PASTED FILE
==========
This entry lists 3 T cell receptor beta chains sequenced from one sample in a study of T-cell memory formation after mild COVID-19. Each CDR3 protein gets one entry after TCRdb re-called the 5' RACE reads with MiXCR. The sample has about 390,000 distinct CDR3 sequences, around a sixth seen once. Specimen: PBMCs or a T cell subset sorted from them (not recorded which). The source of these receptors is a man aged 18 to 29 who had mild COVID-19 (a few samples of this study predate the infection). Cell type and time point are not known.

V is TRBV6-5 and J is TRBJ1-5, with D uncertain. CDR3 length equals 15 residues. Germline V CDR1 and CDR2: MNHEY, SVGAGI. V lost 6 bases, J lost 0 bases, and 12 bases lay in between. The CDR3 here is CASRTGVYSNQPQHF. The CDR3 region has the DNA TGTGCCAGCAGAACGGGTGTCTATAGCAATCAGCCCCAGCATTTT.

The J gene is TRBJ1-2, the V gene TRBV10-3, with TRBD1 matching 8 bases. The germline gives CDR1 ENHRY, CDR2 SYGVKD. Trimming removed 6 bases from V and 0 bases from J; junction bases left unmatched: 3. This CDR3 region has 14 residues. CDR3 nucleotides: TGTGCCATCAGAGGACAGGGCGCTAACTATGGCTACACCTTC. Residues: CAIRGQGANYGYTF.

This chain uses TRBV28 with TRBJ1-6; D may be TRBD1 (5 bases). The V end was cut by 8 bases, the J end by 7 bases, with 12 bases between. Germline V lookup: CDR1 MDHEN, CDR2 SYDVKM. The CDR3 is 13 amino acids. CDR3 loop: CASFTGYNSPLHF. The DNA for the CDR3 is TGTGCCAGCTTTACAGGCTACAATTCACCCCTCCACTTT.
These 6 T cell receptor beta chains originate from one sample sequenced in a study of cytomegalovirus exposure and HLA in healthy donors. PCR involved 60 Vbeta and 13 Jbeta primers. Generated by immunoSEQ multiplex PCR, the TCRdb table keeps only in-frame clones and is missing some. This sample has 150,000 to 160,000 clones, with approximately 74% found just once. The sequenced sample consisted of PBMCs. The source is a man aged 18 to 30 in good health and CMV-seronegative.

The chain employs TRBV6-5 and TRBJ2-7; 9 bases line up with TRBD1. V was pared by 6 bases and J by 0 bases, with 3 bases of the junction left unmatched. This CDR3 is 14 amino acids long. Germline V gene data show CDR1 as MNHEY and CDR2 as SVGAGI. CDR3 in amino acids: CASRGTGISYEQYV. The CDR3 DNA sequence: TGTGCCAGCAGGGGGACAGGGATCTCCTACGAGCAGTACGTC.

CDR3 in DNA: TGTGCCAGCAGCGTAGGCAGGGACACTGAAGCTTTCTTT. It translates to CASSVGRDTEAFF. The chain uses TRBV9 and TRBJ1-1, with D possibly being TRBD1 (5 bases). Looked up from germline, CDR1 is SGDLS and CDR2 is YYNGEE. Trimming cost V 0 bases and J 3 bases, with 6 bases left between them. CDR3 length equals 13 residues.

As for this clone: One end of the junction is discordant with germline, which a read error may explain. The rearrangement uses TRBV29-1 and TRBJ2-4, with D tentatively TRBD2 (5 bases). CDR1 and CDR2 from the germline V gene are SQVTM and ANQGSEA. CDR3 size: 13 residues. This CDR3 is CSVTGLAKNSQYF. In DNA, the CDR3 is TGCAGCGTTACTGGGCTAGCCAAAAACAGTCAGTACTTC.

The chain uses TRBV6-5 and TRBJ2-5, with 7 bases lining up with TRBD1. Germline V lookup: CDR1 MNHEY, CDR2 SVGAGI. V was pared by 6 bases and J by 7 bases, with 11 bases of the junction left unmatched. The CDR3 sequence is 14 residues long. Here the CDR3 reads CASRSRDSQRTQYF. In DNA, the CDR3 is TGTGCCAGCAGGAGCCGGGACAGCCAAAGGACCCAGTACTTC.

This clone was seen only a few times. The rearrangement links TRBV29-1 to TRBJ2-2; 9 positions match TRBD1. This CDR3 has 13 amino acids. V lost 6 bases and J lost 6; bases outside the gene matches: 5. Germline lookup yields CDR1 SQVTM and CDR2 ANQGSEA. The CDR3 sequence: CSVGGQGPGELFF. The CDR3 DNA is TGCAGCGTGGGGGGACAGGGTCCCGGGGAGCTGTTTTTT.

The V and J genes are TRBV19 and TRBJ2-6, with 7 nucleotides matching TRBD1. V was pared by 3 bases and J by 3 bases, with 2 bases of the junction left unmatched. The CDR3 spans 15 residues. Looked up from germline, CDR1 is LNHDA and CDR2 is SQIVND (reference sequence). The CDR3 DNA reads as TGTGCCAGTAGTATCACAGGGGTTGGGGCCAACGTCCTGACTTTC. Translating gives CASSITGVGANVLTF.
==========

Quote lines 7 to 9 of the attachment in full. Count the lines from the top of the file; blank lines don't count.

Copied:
CDR3 in DNA: TGTGCCAGCAGCGTAGGCAGGGACACTGAAGCTTTCTTT. It translates to CASSVGRDTEAFF. The chain uses TRBV9 and TRBJ1-1, with D possibly being TRBD1 (5 bases). Looked up from germline, CDR1 is SGDLS and CDR2 is YYNGEE. Trimming cost V 0 bases and J 3 bases, with 6 bases left between them. CDR3 length equals 13 residues.

As for this clone: One end of the junction is discordant with germline, which a read error may explain. The rearrangement uses TRBV29-1 and TRBJ2-4, with D tentatively TRBD2 (5 bases). CDR1 and CDR2 from the germline V gene are SQVTM and ANQGSEA. CDR3 size: 13 residues. This CDR3 is CSVTGLAKNSQYF. In DNA, the CDR3 is TGCAGCGTTACTGGGCTAGCCAAAAACAGTCAGTACTTC.

The chain uses TRBV6-5 and TRBJ2-5, with 7 bases lining up with TRBD1. Germline V lookup: CDR1 MNHEY, CDR2 SVGAGI. V was pared by 6 bases and J by 7 bases, with 11 bases of the junction left unmatched. The CDR3 sequence is 14 residues long. Here the CDR3 reads CASRSRDSQRTQYF. In DNA, the CDR3 is TGTGCCAGCAGGAGCCGGGACAGCCAAAGGACCCAGTACTTC.